Naming rules shall be defined, particularly for interface variables. These rules shall be consistent with respect to the usage conventions concerning the coding language used.

2.Coding rules

The interface variables shall be described in the form of comments in the code.

Each code module shall comply with the following rules:

  • It shall include a comment header containing at least the following headings:
    • project name;
    • module name;
    • release;
    • author:
    • date;
    • role and purpose of the module;
    • the files used;
    • the modules used;
    • the modules that use it;
    • the references of any modifications;
  • Each function or subroutine must specify its input, output or input/output parameters, with, for each one:
    • its name,
    • its meaning,
    • the units used, in the case of a physical quantity,
    • its precision,
    • its value domain,
  • Each conditional branch order or sequence interruption order shall be commented, explaining the purpose of thedisconnection;
  • In the main program, only write the control flow of the software;
  • Only one entry point and only one exit point for any compilable unit;
  • Every part of the code shall be accessible (no dead code).


E.Specific development conditions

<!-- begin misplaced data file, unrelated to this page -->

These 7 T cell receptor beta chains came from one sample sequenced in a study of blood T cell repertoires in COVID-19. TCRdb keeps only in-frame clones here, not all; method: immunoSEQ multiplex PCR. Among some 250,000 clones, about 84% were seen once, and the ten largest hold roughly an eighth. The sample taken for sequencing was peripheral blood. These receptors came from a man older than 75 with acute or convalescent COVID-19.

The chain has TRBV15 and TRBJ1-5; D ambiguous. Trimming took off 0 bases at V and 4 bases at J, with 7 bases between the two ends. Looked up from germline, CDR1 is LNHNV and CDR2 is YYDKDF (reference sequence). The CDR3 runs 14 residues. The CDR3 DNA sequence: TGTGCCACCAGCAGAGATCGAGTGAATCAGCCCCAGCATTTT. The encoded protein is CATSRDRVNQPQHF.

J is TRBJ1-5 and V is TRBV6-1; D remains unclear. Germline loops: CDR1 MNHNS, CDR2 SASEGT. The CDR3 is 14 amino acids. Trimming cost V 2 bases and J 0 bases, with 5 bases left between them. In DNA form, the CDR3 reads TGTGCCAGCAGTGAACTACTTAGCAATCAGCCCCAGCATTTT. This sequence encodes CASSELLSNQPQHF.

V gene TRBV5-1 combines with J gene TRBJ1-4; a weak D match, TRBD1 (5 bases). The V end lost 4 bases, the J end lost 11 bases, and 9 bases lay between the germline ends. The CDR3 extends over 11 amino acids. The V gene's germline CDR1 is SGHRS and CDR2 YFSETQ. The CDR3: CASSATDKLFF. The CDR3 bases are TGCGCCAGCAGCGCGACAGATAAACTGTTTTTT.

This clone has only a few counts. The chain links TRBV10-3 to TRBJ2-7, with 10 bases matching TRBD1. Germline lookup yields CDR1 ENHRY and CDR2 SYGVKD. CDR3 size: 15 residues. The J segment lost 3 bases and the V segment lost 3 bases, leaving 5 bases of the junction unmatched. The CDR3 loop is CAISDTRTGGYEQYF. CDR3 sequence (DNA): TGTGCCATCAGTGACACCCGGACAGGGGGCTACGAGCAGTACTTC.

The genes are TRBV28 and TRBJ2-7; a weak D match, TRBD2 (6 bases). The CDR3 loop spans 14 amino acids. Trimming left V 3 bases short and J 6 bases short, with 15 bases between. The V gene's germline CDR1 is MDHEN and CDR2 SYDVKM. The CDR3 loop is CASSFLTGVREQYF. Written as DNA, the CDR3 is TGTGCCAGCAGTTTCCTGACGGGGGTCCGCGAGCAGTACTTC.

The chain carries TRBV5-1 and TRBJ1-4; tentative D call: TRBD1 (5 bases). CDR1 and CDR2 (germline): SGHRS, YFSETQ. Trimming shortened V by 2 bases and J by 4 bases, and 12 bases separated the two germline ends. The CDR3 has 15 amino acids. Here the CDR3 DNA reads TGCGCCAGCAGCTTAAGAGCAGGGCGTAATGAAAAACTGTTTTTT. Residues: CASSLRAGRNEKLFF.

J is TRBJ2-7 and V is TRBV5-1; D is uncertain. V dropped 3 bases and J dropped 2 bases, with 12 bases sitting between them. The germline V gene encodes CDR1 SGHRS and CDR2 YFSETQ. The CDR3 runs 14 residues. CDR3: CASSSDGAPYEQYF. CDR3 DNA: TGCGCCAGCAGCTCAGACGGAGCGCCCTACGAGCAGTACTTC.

1.Dependability of critical software

A functional analysis at system level shall be used to identify critical software modules, taking the interaction between the software and its environment into account.

The supplier must endeavour to design the critical software components as simply as possible in order to facilitate the software dependability and safety analysis and software testing.

2.Reused software

In cases where the use of existing software (market products, freeware, other products) is considered, the following elements must be taken into account for their selection:

  • the assessment of the product with respect to the needs;
  • the acceptance and warranty conditions (demonstration of correct operation);
  • the installation conditions;
  • the identification and integration by the configuration management;
  • the maintenance conditions;
  • any industrial property constraints (utilisation or modification rights).


For software to be adapted, it is essential, prior to any modification:

  • to assess the proportion of modifications;
  • to check the status of the documentation of existing software, in order to ensure its coherence and completeness with respect to the reused software;
  • to set up a configuration management system for this software;


At the end of the specification phase, the list of software that is being considered for reuse shall therefore be presented, giving details of the status of each software entity and the associated development effort as a function of the justification elements listed above.

The analysis of the modifications to be made to the reused software shall, for each software entity, identify the phase in the development cycle where the process for taking it into account is initiated.

For example:

  • the addition of a feature or a change of external interface results in a return to the software specification phase, followed by a complete "mini" development cycle in order to integrate and validate this feature;
  • a change of interface which is internal to the software, or a change of algorithm, results in a return to the design.